The 4 Major Causes of the Cold War

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The US and the Soviet Union were the two superpowers during the Cold War, each leading its own sphere of influence. The War was the continuing state of conflict, tension and competition that existed between the United States and the Soviet Union and their allies from the mid-1940s to the early 1990s. Throughout this period, rivalry between the two superpowers was expressed through military buildup, propaganda, espionage, weapons development, industrial advances, and competitive technological development such as the space race. Both superpowers engaged in costly defense spending, a massive conventional and nuclear arms race, and numerous wars in third world countries. Although the US and the Soviets had been allies during World War I, they both sharply disagreed after the conflict on many topics, particularly over the shape of the post world war. No actual physical fighting occurred between the Soviets and United States but it was considered a War because of the battle and struggle for world supremacy.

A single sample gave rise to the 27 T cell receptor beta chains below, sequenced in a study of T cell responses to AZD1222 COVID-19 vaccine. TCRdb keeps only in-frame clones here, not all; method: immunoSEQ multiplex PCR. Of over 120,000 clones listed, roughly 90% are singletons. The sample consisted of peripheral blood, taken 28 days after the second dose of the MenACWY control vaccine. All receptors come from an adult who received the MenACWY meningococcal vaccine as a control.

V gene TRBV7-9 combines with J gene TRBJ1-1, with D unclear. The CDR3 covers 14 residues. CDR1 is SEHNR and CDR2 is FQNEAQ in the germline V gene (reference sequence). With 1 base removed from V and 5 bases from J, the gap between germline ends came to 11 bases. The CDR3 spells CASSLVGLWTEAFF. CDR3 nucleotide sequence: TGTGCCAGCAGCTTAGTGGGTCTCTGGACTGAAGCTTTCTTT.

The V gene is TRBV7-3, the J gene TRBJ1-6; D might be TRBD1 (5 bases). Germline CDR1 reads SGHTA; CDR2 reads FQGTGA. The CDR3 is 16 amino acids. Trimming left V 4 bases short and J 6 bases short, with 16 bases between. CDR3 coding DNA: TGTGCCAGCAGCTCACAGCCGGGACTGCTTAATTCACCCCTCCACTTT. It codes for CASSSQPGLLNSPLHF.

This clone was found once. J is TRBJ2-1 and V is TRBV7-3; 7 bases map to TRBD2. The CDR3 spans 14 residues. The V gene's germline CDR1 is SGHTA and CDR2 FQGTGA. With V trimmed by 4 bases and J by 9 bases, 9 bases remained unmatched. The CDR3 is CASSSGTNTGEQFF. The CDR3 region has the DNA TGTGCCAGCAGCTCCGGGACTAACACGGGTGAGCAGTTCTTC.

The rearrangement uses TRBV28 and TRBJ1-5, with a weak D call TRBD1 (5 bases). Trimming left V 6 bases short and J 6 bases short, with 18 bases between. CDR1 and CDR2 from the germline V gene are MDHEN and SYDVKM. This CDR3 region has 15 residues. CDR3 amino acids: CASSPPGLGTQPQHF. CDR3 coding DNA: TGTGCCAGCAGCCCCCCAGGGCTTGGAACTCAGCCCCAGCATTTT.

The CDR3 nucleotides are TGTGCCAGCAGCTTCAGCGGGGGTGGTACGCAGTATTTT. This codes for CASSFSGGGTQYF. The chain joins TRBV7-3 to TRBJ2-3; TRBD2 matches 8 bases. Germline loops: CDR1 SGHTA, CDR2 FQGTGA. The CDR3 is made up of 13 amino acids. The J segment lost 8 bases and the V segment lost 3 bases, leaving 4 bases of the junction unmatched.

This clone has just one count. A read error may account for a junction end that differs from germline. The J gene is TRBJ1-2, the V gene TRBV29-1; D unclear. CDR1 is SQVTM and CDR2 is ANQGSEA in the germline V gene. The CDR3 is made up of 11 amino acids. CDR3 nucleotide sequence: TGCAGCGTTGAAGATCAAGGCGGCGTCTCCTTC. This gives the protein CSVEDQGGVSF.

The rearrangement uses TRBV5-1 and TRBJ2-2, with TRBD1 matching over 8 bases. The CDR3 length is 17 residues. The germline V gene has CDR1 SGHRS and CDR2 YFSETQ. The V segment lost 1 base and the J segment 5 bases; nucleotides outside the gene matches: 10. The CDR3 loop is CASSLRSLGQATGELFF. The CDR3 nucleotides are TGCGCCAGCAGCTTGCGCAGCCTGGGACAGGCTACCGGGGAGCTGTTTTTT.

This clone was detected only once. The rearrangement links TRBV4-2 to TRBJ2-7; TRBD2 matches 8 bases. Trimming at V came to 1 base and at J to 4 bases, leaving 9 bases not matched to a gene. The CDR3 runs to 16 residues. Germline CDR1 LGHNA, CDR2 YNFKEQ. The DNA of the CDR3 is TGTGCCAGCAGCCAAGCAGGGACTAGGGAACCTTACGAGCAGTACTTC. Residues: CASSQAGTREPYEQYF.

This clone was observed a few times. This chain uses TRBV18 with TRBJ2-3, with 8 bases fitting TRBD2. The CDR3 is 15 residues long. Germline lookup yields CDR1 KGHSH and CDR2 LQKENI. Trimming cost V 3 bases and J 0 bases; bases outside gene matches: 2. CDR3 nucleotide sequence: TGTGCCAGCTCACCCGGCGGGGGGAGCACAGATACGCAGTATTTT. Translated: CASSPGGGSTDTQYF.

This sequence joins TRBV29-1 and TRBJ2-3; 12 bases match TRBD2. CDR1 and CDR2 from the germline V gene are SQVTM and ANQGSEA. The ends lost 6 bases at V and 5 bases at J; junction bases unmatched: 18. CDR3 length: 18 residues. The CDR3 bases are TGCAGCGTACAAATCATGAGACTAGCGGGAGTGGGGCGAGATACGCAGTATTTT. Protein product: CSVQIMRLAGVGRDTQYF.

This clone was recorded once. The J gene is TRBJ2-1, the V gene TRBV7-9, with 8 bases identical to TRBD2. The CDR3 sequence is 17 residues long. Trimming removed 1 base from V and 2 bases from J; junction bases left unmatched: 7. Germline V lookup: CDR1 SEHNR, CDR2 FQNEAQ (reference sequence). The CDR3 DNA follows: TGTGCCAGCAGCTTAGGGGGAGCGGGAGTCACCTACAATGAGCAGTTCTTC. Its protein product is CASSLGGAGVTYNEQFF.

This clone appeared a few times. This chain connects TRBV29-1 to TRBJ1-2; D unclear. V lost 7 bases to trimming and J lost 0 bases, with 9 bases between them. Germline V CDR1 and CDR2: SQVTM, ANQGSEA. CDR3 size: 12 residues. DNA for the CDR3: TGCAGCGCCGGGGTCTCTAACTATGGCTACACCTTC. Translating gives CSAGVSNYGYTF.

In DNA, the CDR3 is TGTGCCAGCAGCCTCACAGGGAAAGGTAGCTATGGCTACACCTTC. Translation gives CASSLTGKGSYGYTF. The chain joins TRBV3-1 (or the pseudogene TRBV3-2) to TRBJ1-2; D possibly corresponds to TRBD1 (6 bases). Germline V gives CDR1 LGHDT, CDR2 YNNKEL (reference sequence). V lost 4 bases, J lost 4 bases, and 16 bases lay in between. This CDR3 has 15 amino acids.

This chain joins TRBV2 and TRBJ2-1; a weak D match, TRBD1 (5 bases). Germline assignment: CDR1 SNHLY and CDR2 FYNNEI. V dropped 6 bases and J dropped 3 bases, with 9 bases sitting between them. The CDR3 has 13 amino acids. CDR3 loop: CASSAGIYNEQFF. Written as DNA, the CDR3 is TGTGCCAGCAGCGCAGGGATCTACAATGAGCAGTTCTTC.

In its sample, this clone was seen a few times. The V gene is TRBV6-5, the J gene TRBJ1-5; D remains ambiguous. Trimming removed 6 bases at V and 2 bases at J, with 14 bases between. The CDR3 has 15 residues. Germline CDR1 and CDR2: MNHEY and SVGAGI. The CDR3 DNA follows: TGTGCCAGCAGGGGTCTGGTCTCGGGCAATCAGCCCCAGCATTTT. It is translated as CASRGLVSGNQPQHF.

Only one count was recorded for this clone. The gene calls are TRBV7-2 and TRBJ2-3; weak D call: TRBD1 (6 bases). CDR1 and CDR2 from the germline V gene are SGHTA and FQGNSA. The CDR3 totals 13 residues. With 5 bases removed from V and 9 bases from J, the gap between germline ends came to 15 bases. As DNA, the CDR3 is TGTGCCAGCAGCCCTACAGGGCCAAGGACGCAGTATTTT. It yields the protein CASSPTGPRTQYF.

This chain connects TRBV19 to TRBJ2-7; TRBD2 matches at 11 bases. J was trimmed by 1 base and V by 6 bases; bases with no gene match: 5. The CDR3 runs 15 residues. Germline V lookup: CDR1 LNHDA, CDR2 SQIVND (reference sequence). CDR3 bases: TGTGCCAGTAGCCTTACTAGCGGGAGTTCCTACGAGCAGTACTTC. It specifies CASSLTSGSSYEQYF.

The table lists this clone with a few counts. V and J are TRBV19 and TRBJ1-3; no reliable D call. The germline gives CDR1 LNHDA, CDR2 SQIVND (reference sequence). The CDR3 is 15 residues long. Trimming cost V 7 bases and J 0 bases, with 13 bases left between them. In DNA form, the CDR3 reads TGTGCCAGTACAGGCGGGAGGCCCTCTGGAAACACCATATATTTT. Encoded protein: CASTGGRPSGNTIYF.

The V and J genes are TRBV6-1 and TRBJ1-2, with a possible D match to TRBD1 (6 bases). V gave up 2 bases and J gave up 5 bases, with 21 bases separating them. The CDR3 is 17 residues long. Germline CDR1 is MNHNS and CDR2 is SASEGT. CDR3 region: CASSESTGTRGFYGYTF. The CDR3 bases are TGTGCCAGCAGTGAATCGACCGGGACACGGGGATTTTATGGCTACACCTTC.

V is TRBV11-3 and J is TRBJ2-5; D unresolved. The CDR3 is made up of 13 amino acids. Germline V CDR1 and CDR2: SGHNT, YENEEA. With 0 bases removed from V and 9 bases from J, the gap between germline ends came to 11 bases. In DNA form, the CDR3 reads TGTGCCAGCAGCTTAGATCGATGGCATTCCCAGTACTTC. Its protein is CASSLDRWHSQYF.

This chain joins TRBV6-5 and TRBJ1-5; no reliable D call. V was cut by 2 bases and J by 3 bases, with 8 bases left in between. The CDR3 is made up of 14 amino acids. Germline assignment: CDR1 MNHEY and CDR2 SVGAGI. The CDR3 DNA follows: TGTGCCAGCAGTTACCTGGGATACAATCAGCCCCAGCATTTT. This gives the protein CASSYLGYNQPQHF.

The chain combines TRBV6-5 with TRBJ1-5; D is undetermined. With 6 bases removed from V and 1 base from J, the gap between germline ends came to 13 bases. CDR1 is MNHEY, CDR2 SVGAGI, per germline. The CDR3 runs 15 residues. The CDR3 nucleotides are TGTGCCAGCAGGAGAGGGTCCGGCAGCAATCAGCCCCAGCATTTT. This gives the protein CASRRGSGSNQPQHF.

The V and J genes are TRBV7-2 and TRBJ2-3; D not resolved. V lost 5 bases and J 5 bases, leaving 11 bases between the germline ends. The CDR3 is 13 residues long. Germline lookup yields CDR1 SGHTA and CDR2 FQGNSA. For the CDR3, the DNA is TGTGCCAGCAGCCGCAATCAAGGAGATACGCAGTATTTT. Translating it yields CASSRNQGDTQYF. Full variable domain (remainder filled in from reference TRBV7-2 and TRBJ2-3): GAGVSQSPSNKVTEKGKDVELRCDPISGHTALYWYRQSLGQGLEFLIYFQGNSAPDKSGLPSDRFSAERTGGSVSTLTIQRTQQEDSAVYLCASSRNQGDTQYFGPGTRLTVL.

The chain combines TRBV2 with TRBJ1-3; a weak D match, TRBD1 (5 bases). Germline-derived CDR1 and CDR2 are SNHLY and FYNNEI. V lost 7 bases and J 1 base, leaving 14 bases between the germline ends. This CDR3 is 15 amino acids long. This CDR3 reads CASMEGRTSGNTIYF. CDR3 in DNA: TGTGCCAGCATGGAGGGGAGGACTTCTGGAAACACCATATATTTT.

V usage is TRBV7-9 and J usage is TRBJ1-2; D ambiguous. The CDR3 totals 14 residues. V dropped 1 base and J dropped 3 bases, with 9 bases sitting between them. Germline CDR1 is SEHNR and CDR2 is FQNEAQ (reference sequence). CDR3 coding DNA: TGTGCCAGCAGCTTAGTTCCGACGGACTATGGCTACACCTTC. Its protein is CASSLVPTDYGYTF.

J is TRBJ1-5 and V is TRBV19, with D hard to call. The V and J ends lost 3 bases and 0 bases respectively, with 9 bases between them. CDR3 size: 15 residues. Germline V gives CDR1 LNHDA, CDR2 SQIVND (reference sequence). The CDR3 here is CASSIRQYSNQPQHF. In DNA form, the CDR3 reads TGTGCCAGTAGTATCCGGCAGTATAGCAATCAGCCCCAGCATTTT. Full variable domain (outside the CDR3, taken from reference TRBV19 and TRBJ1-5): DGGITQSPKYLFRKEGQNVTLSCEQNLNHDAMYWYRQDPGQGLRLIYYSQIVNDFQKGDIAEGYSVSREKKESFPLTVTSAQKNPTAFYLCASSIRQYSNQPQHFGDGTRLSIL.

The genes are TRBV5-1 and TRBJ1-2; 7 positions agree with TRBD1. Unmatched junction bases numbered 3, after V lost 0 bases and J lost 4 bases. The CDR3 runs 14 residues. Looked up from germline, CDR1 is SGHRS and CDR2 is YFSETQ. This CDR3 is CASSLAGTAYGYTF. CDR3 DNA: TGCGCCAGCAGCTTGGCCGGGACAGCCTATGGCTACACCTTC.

Each of these nations wanted to crush the other and shape the world to their own views.

The blame for the Cold War cannot be placed on one person. It can be argued that the Cold War was inevitable, and therefore no one's fault, due to the differences in the capitalist and communist ideologies. Since it was impossible for these ideologies to coexist together, the Cold War grew hot and the US and Soviets expressed their conflict towards each other in many different forms.

Many historians believe that mutual misperception played a major role in the cause of the Cold War. This means that both sides saw their ideology and actions were justified and would benefit the whole world. In the United States, the government is elected by free elections. The people can form political parties to voice their political opinions.